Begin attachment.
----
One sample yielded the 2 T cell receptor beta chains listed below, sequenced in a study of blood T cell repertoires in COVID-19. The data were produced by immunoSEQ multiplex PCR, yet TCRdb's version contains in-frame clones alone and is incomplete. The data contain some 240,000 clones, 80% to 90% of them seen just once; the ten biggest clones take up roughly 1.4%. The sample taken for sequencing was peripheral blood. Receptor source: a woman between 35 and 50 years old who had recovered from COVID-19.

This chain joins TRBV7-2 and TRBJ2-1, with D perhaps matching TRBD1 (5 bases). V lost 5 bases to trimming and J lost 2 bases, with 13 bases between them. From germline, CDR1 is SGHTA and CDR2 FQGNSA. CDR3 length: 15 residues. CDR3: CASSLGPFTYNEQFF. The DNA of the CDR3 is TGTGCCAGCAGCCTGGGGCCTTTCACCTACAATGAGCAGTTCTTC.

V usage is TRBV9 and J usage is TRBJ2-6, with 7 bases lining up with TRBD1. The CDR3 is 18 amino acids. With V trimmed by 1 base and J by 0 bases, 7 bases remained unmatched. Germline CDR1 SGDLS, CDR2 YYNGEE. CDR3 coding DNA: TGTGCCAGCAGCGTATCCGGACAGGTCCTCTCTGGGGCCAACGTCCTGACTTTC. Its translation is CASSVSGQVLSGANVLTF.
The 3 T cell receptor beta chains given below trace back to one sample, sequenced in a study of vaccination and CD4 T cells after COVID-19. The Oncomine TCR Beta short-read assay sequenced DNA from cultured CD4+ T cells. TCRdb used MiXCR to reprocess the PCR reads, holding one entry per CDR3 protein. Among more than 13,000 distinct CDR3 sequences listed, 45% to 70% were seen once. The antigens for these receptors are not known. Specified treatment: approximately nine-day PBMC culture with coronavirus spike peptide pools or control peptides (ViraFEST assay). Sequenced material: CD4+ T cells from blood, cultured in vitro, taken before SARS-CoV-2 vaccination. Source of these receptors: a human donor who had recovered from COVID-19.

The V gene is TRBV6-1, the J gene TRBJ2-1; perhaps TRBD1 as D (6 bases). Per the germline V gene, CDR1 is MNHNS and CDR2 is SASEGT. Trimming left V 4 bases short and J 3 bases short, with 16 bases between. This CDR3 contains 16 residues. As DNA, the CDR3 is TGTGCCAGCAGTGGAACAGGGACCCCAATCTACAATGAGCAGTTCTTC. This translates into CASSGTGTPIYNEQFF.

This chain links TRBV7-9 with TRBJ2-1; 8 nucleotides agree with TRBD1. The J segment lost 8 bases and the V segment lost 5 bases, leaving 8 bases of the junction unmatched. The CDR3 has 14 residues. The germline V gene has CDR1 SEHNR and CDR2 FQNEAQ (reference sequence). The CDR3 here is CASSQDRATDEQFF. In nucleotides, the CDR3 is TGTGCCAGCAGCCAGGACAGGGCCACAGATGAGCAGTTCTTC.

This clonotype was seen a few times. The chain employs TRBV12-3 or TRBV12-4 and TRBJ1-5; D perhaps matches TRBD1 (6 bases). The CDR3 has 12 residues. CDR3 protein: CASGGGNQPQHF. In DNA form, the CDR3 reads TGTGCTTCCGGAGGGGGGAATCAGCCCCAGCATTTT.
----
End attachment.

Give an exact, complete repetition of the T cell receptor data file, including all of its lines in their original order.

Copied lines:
One sample yielded the 2 T cell receptor beta chains listed below, sequenced in a study of blood T cell repertoires in COVID-19. The data were produced by immunoSEQ multiplex PCR, yet TCRdb's version contains in-frame clones alone and is incomplete. The data contain some 240,000 clones, 80% to 90% of them seen just once; the ten biggest clones take up roughly 1.4%. The sample taken for sequencing was peripheral blood. Receptor source: a woman between 35 and 50 years old who had recovered from COVID-19.

This chain joins TRBV7-2 and TRBJ2-1, with D perhaps matching TRBD1 (5 bases). V lost 5 bases to trimming and J lost 2 bases, with 13 bases between them. From germline, CDR1 is SGHTA and CDR2 FQGNSA. CDR3 length: 15 residues. CDR3: CASSLGPFTYNEQFF. The DNA of the CDR3 is TGTGCCAGCAGCCTGGGGCCTTTCACCTACAATGAGCAGTTCTTC.

V usage is TRBV9 and J usage is TRBJ2-6, with 7 bases lining up with TRBD1. The CDR3 is 18 amino acids. With V trimmed by 1 base and J by 0 bases, 7 bases remained unmatched. Germline CDR1 SGDLS, CDR2 YYNGEE. CDR3 coding DNA: TGTGCCAGCAGCGTATCCGGACAGGTCCTCTCTGGGGCCAACGTCCTGACTTTC. Its translation is CASSVSGQVLSGANVLTF.
The 3 T cell receptor beta chains given below trace back to one sample, sequenced in a study of vaccination and CD4 T cells after COVID-19. The Oncomine TCR Beta short-read assay sequenced DNA from cultured CD4+ T cells. TCRdb used MiXCR to reprocess the PCR reads, holding one entry per CDR3 protein. Among more than 13,000 distinct CDR3 sequences listed, 45% to 70% were seen once. The antigens for these receptors are not known. Specified treatment: approximately nine-day PBMC culture with coronavirus spike peptide pools or control peptides (ViraFEST assay). Sequenced material: CD4+ T cells from blood, cultured in vitro, taken before SARS-CoV-2 vaccination. Source of these receptors: a human donor who had recovered from COVID-19.

The V gene is TRBV6-1, the J gene TRBJ2-1; perhaps TRBD1 as D (6 bases). Per the germline V gene, CDR1 is MNHNS and CDR2 is SASEGT. Trimming left V 4 bases short and J 3 bases short, with 16 bases between. This CDR3 contains 16 residues. As DNA, the CDR3 is TGTGCCAGCAGTGGAACAGGGACCCCAATCTACAATGAGCAGTTCTTC. This translates into CASSGTGTPIYNEQFF.

This chain links TRBV7-9 with TRBJ2-1; 8 nucleotides agree with TRBD1. The J segment lost 8 bases and the V segment lost 5 bases, leaving 8 bases of the junction unmatched. The CDR3 has 14 residues. The germline V gene has CDR1 SEHNR and CDR2 FQNEAQ (reference sequence). The CDR3 here is CASSQDRATDEQFF. In nucleotides, the CDR3 is TGTGCCAGCAGCCAGGACAGGGCCACAGATGAGCAGTTCTTC.

This clonotype was seen a few times. The chain employs TRBV12-3 or TRBV12-4 and TRBJ1-5; D perhaps matches TRBD1 (6 bases). The CDR3 has 12 residues. CDR3 protein: CASGGGNQPQHF. In DNA form, the CDR3 reads TGTGCTTCCGGAGGGGGGAATCAGCCCCAGCATTTT.